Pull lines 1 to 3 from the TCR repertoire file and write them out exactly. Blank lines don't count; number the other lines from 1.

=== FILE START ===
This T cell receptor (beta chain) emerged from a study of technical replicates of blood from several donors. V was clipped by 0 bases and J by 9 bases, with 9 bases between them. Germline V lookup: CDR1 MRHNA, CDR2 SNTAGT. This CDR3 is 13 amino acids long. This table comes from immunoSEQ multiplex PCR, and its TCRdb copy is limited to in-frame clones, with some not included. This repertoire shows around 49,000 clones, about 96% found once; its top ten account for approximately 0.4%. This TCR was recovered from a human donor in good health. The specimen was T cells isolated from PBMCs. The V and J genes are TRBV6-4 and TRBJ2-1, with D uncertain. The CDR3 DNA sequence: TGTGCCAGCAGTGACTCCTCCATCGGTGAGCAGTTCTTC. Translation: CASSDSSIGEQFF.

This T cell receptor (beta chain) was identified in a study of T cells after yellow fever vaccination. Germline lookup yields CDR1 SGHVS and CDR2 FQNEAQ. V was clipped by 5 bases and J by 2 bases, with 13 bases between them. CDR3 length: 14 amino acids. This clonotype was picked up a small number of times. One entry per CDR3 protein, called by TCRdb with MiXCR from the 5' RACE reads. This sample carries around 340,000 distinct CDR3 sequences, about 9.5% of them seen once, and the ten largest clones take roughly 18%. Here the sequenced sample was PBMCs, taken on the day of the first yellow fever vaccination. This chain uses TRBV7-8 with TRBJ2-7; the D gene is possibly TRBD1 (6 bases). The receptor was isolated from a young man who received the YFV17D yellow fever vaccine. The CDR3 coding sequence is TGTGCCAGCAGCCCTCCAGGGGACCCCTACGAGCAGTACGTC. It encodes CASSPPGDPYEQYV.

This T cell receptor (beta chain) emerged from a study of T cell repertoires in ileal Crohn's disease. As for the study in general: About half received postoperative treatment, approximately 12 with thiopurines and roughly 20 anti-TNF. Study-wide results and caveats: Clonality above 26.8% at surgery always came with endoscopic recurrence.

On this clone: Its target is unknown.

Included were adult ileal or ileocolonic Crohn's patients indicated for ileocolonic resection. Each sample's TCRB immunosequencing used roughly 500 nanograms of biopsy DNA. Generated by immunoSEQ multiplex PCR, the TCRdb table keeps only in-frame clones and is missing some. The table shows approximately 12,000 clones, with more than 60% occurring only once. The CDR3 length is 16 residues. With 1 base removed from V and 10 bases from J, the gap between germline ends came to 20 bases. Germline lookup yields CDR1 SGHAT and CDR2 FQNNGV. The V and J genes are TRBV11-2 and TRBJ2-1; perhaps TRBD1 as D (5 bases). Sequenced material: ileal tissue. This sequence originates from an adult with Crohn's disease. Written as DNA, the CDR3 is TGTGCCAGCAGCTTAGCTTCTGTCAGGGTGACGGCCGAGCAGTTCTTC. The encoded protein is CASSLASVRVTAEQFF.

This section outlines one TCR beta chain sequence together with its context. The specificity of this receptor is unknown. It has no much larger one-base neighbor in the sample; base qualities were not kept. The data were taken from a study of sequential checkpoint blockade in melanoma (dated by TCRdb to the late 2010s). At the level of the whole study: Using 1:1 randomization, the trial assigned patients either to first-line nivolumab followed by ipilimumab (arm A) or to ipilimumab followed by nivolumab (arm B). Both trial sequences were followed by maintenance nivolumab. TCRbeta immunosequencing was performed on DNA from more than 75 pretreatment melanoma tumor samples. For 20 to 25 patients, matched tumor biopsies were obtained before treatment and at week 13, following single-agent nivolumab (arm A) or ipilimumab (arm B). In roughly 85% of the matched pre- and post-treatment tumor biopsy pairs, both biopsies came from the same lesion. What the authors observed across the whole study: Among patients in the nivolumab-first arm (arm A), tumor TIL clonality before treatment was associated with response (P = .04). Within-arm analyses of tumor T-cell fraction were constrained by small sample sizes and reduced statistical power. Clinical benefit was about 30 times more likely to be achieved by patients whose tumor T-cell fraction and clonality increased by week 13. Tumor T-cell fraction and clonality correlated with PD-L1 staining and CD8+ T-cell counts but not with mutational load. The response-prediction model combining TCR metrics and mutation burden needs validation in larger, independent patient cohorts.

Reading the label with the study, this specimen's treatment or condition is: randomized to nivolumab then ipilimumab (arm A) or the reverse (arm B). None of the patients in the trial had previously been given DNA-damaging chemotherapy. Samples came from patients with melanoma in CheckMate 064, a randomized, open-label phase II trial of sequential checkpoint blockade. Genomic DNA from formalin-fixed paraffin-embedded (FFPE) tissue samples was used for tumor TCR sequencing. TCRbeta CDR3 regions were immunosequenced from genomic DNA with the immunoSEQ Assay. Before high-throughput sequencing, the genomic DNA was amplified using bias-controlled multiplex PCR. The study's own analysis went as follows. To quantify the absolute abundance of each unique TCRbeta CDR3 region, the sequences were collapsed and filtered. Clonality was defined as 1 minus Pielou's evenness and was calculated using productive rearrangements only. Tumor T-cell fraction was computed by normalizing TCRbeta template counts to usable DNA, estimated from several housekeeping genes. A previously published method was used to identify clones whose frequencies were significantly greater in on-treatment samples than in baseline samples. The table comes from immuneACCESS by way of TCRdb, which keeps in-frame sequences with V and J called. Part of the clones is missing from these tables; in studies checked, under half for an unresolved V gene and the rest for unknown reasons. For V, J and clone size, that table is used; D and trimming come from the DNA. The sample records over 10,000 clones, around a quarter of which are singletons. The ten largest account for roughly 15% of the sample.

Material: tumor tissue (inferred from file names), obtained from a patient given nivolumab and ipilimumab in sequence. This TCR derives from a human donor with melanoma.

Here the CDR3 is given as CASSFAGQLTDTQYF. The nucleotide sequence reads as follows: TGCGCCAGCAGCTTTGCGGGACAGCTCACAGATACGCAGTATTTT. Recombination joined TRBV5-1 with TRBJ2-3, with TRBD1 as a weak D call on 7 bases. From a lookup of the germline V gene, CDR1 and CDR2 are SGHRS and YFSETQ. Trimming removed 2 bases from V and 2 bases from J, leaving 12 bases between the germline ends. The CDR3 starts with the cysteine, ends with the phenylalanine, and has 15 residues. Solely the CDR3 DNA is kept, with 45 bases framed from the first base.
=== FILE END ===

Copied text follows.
This T cell receptor (beta chain) emerged from a study of technical replicates of blood from several donors. V was clipped by 0 bases and J by 9 bases, with 9 bases between them. Germline V lookup: CDR1 MRHNA, CDR2 SNTAGT. This CDR3 is 13 amino acids long. This table comes from immunoSEQ multiplex PCR, and its TCRdb copy is limited to in-frame clones, with some not included. This repertoire shows around 49,000 clones, about 96% found once; its top ten account for approximately 0.4%. This TCR was recovered from a human donor in good health. The specimen was T cells isolated from PBMCs. The V and J genes are TRBV6-4 and TRBJ2-1, with D uncertain. The CDR3 DNA sequence: TGTGCCAGCAGTGACTCCTCCATCGGTGAGCAGTTCTTC. Translation: CASSDSSIGEQFF.

This T cell receptor (beta chain) was identified in a study of T cells after yellow fever vaccination. Germline lookup yields CDR1 SGHVS and CDR2 FQNEAQ. V was clipped by 5 bases and J by 2 bases, with 13 bases between them. CDR3 length: 14 amino acids. This clonotype was picked up a small number of times. One entry per CDR3 protein, called by TCRdb with MiXCR from the 5' RACE reads. This sample carries around 340,000 distinct CDR3 sequences, about 9.5% of them seen once, and the ten largest clones take roughly 18%. Here the sequenced sample was PBMCs, taken on the day of the first yellow fever vaccination. This chain uses TRBV7-8 with TRBJ2-7; the D gene is possibly TRBD1 (6 bases). The receptor was isolated from a young man who received the YFV17D yellow fever vaccine. The CDR3 coding sequence is TGTGCCAGCAGCCCTCCAGGGGACCCCTACGAGCAGTACGTC. It encodes CASSPPGDPYEQYV.

This T cell receptor (beta chain) emerged from a study of T cell repertoires in ileal Crohn's disease. As for the study in general: About half received postoperative treatment, approximately 12 with thiopurines and roughly 20 anti-TNF. Study-wide results and caveats: Clonality above 26.8% at surgery always came with endoscopic recurrence.